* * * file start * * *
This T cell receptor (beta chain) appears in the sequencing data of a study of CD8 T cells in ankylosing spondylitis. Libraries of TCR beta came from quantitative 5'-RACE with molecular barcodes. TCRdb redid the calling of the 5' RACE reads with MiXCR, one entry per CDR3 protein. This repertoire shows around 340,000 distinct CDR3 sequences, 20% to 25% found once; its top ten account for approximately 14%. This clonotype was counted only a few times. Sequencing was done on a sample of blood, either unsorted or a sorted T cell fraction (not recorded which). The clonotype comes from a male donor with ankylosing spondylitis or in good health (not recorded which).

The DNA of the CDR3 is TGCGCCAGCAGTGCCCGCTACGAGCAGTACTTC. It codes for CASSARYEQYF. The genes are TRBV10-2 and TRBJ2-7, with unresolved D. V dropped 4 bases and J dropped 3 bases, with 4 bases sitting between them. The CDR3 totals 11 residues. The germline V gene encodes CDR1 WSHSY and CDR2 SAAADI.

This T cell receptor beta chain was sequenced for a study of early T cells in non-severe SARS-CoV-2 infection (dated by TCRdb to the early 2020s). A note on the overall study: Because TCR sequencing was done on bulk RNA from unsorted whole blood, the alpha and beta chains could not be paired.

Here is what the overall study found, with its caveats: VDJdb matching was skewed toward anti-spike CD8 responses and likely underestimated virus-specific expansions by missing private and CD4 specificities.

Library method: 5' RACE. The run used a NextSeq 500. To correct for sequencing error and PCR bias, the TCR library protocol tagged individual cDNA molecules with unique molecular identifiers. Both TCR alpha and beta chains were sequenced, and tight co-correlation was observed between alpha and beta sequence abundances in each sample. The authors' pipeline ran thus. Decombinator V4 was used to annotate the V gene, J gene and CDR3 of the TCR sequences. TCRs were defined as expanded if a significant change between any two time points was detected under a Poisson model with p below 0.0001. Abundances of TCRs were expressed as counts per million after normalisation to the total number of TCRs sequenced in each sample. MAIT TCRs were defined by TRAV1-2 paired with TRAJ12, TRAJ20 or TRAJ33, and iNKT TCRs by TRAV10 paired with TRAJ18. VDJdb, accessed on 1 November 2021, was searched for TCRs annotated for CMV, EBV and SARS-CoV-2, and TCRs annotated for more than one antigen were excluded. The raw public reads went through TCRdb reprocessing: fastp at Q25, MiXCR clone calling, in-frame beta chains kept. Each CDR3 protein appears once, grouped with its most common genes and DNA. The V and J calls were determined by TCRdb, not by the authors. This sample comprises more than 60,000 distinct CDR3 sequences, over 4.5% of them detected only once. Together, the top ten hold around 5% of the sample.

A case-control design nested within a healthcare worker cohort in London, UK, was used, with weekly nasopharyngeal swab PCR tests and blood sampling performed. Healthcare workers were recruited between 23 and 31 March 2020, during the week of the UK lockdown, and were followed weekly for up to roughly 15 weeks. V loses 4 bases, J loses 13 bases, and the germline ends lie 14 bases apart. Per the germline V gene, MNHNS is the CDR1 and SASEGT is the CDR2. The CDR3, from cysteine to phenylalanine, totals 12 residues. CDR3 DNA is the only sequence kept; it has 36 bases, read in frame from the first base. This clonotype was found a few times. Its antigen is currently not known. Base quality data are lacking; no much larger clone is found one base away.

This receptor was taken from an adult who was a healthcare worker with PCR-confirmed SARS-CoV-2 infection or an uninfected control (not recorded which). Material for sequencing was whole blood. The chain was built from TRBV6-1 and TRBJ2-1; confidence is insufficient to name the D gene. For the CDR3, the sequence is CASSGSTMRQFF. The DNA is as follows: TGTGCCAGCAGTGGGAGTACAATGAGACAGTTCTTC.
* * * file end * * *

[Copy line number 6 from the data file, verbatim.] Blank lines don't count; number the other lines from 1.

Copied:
A case-control design nested within a healthcare worker cohort in London, UK, was used, with weekly nasopharyngeal swab PCR tests and blood sampling performed. Healthcare workers were recruited between 23 and 31 March 2020, during the week of the UK lockdown, and were followed weekly for up to roughly 15 weeks. V loses 4 bases, J loses 13 bases, and the germline ends lie 14 bases apart. Per the germline V gene, MNHNS is the CDR1 and SASEGT is the CDR2. The CDR3, from cysteine to phenylalanine, totals 12 residues. CDR3 DNA is the only sequence kept; it has 36 bases, read in frame from the first base. This clonotype was found a few times. Its antigen is currently not known. Base quality data are lacking; no much larger clone is found one base away.